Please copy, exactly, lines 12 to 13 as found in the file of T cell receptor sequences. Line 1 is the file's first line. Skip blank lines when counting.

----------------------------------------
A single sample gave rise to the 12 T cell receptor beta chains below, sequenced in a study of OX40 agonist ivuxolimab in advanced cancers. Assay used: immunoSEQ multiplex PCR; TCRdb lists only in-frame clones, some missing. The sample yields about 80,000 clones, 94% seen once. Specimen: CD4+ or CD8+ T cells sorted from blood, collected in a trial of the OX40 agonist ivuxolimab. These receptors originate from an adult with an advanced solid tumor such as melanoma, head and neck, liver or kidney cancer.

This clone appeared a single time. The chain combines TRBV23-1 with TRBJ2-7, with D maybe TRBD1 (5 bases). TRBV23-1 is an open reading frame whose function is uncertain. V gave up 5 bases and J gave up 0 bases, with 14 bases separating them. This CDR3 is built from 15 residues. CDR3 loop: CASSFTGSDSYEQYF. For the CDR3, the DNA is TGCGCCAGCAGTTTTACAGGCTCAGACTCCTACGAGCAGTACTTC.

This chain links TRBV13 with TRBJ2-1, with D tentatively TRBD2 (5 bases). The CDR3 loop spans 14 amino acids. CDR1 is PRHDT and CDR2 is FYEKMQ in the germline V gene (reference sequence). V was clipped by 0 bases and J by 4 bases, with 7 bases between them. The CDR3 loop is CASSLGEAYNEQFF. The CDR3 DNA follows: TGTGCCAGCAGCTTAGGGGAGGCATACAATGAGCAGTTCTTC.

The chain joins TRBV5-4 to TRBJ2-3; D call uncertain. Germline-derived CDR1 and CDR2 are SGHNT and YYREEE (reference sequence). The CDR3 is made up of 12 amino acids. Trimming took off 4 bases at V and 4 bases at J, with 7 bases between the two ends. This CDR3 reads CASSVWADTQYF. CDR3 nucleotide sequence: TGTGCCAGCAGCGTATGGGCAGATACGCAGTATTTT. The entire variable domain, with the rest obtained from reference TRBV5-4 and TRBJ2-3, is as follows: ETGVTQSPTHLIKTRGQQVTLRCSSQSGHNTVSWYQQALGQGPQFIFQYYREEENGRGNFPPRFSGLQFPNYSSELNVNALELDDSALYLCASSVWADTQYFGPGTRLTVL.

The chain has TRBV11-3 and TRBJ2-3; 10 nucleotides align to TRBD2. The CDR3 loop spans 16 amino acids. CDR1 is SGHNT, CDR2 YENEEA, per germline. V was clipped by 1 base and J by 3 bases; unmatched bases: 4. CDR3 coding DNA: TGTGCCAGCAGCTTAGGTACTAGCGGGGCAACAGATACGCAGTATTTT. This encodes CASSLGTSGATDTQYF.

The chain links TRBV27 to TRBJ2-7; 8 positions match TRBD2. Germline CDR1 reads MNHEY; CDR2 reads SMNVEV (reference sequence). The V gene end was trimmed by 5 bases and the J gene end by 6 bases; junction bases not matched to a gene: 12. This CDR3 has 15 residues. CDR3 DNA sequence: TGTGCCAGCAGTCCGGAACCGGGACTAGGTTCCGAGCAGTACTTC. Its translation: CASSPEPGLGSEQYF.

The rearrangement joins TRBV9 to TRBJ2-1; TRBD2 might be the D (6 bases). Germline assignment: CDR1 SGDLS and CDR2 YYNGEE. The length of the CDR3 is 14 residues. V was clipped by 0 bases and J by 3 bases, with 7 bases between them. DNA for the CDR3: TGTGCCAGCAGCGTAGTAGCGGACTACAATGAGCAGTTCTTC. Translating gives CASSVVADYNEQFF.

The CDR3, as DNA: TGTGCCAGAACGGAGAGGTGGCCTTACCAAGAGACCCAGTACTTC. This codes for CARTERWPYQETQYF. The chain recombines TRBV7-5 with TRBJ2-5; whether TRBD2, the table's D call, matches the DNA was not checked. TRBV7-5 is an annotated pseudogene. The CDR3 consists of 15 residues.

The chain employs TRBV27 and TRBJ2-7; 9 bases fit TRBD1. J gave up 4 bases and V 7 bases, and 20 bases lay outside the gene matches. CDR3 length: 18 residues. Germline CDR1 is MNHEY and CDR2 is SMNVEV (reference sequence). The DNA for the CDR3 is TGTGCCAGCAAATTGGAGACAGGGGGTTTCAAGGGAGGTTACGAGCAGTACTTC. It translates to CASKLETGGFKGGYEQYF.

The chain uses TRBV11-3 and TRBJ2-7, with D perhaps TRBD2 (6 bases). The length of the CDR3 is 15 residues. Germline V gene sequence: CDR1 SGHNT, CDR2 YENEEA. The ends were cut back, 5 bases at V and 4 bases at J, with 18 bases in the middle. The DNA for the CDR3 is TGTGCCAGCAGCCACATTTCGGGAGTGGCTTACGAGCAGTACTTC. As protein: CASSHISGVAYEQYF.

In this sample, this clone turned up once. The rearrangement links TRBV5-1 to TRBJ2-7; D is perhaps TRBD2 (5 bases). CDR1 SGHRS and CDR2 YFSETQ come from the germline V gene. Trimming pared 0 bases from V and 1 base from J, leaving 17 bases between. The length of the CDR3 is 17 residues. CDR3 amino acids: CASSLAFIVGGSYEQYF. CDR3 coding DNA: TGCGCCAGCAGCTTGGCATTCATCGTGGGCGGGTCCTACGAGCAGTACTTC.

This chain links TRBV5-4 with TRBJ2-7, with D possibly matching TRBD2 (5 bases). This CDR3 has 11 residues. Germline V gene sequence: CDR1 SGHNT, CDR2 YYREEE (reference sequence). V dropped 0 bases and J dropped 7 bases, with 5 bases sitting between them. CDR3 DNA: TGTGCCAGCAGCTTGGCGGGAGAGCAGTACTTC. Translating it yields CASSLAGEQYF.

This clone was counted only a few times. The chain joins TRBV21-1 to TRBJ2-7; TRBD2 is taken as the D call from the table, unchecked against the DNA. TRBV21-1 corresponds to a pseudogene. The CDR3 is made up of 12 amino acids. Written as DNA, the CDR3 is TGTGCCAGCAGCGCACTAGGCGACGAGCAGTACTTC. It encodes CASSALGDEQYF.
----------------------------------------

This chain links TRBV5-4 with TRBJ2-7, with D possibly matching TRBD2 (5 bases). This CDR3 has 11 residues. Germline V gene sequence: CDR1 SGHNT, CDR2 YYREEE (reference sequence). V dropped 0 bases and J dropped 7 bases, with 5 bases sitting between them. CDR3 DNA: TGTGCCAGCAGCTTGGCGGGAGAGCAGTACTTC. Translating it yields CASSLAGEQYF.

This clone was counted only a few times. The chain joins TRBV21-1 to TRBJ2-7; TRBD2 is taken as the D call from the table, unchecked against the DNA. TRBV21-1 corresponds to a pseudogene. The CDR3 is made up of 12 amino acids. Written as DNA, the CDR3 is TGTGCCAGCAGCGCACTAGGCGACGAGCAGTACTTC. It encodes CASSALGDEQYF.